We were at about 14 miles at this point and headed towards our final summit. We actually had to run by my car, which was a huge tease because I really wanted to just get in it and drive away. But we had one more trail to conquer - The bitch - Sanitas.

I've hiked Sanitas multiple times, but never tried to run it and never after already climbing a zillion feet. It is a very rocky, VERY steep trail. As in, you gain 1,300 feet in about 1.5 miles. It hurt a lot and felt never ending. Plus, it was once again crowded. We reached the summit and were rewarded with a gorgeous view of the Boulder Valley and more crowds. Snapped some photos and headed on down to the car.

Finished product:

18 miles
~5,900 vertical gain
~6 hours (total time with stops)

I can't recommend this run enough if you come to Boulder. But plan for it to take most of the day. You see a vast variety of terrain from the views are awesome - not just of Boulder but you also get views of the Continental Divide to the west. However, hit me up if you want to do this route because it is very easy to get lost. There are some pretty good directions HERE.

Where'd you run/race this weekend?

Favorite run fuel? I do lots of Roctane GUs mixed with real food like a sandwich. I also really like my Nuun and Saltstick

Would you do this run with me?


Friday, May 10, 2019

Hey Future Self! Are You Listening?

In eighth grade the teachers told her to write some letters to her future self. That was four years ago, and this week, as a high school senior, my daughter got those letters back. I'm not crying. You're crying, as they say.

Her: One of the biggest thing I learned is you need friends who make you happy.

Me: Have you ever had a friend that sucked the life out of you? Or a friend that was selfish and self centered? Or the kind who stabbed you in the back or was all about the drama? These people can make us miserable, yet we hold onto them sometimes for fear of letting go of the past or because we don't want to be lonely or because we think we don't deserve better. Well, we all do. Deserve better.

There is no shame in letting a friendship die or in walking away from someone in order to take care of yourself. I've done this a few times. It's hard but it's worth it. My life would not be what it is without my core group of friends who always have my back and who would move a dead body for me and dig the grave if I asked them to. You know who you are!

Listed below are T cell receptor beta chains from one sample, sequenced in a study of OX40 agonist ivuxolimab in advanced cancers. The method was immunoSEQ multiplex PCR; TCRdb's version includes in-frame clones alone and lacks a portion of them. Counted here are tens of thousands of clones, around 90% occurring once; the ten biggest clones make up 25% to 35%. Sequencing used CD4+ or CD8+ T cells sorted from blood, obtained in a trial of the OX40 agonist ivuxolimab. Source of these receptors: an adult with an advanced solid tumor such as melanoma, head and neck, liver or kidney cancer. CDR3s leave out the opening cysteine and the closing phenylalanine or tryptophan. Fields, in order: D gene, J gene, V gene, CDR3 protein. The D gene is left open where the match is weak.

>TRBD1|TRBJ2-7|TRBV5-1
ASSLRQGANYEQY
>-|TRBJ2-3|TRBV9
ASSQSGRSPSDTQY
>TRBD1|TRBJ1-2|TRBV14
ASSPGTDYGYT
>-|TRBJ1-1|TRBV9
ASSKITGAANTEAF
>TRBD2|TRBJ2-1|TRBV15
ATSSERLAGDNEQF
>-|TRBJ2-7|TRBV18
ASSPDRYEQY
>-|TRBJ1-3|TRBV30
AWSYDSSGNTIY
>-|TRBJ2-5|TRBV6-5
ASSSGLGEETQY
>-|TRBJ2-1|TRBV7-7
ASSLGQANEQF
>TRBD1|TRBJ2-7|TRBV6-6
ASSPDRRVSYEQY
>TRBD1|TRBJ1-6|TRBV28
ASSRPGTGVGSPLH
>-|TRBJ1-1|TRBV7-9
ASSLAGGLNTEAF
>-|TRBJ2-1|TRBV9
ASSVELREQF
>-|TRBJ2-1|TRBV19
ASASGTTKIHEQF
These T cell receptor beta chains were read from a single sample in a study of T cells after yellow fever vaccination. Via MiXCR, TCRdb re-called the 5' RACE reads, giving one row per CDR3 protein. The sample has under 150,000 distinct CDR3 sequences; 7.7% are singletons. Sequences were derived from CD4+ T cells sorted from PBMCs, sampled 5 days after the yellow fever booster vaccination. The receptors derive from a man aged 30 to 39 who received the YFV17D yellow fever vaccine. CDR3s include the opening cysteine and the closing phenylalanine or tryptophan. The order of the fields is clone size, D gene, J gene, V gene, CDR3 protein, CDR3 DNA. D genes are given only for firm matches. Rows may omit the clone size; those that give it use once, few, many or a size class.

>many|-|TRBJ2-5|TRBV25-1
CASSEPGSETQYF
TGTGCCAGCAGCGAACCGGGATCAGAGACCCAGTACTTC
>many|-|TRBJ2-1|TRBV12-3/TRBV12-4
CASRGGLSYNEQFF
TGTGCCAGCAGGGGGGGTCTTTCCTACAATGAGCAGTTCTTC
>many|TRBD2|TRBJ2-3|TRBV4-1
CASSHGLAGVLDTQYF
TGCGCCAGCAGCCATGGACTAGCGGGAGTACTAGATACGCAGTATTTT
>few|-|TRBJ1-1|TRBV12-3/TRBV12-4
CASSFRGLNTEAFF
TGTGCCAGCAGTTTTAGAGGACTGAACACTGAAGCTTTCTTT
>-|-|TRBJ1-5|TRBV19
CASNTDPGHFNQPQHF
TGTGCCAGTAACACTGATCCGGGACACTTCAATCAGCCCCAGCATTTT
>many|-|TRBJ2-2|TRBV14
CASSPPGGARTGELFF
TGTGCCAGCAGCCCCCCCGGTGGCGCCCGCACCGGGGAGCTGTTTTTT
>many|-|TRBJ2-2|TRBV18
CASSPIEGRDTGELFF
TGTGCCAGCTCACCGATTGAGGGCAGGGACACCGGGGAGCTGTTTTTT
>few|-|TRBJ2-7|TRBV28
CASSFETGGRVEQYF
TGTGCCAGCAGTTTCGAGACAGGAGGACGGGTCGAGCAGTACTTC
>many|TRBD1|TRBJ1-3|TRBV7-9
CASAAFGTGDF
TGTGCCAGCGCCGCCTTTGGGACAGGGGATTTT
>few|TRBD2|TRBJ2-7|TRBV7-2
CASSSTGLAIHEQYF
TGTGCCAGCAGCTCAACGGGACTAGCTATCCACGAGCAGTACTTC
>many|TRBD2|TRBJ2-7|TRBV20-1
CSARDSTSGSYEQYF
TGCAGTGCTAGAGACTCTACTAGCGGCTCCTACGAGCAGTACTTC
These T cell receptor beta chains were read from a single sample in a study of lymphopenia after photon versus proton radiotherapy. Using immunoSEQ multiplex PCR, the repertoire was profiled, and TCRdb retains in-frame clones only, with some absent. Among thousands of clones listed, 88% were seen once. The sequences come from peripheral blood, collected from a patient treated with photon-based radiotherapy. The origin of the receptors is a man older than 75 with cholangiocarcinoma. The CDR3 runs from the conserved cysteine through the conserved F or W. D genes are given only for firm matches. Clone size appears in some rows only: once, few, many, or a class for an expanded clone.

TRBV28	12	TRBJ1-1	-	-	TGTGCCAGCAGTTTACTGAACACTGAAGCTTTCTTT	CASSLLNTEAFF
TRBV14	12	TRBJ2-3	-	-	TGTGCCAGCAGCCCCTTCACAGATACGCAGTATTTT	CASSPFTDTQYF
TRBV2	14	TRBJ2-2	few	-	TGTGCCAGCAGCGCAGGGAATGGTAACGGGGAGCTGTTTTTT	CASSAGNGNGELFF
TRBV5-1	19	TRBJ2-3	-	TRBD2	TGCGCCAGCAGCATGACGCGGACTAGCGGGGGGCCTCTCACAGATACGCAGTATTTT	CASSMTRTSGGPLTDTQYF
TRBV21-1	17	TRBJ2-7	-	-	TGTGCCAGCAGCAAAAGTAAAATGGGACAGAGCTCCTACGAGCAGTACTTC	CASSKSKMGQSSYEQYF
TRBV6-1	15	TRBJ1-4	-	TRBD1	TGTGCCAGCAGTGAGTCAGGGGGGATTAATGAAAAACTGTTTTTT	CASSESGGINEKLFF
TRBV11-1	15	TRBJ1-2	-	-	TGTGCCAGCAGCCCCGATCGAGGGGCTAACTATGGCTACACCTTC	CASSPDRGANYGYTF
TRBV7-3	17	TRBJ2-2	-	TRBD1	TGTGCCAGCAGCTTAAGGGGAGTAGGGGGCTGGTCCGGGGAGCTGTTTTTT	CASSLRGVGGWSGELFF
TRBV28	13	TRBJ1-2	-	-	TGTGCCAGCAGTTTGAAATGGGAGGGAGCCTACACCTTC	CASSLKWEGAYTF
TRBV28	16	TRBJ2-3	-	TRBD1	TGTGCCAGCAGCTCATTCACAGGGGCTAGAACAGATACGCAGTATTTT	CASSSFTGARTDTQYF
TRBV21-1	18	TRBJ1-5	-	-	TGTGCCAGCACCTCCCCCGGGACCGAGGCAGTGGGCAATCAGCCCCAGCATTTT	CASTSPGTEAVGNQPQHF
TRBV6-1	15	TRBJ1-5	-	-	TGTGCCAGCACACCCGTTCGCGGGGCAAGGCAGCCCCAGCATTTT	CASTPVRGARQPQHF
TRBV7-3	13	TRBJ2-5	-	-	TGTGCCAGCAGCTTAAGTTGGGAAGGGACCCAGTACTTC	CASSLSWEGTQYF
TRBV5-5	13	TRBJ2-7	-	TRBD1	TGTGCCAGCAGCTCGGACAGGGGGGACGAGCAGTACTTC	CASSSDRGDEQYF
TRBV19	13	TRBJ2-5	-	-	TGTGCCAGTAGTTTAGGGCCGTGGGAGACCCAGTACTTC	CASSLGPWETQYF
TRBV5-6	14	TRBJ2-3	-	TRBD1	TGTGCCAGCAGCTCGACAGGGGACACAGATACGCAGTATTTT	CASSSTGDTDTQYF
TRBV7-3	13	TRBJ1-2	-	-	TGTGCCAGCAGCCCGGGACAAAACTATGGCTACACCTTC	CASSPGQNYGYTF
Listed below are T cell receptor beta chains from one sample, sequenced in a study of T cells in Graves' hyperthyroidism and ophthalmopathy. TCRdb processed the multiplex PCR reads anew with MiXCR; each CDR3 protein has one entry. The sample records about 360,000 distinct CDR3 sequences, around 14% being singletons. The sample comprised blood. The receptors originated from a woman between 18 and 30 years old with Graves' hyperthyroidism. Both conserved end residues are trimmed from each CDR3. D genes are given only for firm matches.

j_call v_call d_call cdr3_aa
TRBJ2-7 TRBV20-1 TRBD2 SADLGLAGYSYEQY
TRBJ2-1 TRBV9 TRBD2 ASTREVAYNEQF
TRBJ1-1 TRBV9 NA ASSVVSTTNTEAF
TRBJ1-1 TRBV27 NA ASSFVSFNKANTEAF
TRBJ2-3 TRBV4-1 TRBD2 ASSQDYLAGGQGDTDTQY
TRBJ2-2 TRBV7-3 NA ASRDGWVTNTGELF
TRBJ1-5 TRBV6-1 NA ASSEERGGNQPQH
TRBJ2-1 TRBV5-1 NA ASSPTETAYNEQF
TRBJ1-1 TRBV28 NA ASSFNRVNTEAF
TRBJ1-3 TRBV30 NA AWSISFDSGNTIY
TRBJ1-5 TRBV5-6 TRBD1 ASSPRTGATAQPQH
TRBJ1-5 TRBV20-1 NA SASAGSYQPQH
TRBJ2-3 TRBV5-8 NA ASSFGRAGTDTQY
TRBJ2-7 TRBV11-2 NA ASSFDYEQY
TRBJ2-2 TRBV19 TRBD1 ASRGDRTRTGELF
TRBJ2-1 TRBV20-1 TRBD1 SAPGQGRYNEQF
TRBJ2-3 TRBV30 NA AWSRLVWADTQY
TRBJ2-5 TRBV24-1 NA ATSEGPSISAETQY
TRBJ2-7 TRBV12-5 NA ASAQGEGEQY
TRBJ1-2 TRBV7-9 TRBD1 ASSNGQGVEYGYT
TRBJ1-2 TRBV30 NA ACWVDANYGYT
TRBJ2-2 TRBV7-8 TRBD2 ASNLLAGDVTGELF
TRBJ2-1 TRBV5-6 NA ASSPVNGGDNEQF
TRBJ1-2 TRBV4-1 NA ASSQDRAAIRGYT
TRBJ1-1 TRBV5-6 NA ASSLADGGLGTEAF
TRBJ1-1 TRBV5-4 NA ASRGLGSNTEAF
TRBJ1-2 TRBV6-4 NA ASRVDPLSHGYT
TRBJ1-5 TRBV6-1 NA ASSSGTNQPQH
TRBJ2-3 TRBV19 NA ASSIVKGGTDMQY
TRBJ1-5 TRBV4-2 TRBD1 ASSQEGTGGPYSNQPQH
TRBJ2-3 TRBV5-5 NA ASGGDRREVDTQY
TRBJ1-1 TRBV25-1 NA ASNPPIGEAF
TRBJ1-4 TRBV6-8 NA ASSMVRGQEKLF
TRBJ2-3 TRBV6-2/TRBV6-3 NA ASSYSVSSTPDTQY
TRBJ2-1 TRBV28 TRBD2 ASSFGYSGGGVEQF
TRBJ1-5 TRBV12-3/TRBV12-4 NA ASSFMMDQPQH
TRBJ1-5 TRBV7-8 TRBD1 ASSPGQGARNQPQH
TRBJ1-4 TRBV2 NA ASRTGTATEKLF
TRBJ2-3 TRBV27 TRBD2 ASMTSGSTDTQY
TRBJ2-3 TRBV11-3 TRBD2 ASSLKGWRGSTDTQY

Her: I have always felt so pressured to be the most athletic person that I could be because people were always asking me, "Do you run with your mom?" I realized that I have no shame in not being interested in sports because that is just the type of person that I am.

Me: I felt a bit bad reading this wondering if she felt pressure from me. I never meant to pressure her, but I know the value of moving your body and in finding a team of support. I know just by my running all the time she probably thought I expected that of her and that she disappointed me if she didn't do it. That was not at all the case, but I can see where the 8th grade brain thinks so. I'm glad she learned self acceptance along the way (and I bet she starts running one day, just wait and see).

Well, it doesn't look like I forced her to do this 10k

Her: I think happiness is a mixture of the best thing in life. Great friends, doing what you love and without a doubt loving yourself.

Me: Okay, yeah, she nailed it here. I can't say it any better at 52 then she did at 13.

Her: I am truly hoping that in high school you have a sense of self love because 18-year-old-Emma, you are an amazing person.

Me: And, yes, she is.

Just reading her words really made me think of what I would tell my future self in four or five years.

I would tell that I hope she was brave and kept on even when the odds were not in her favor or when people were critical and judgy. I would tell her she better have reached for those things she wanted even though she was afraid of rejection. I would tell her I hoped that she had remained fearless and continued to do things that took her breath away and scared the shit out of her. There's really no other way to live in this 52 year old's opinion. And, I'm sure I'll feel the same way at 62, 72 and until I croak (<or die very peacefully with a glass of chardonnay in my hand).

What would you tell your future self?

Have you ever written these kinds of letters?

Do you think your kids feel pressured to run or be athletic because of you?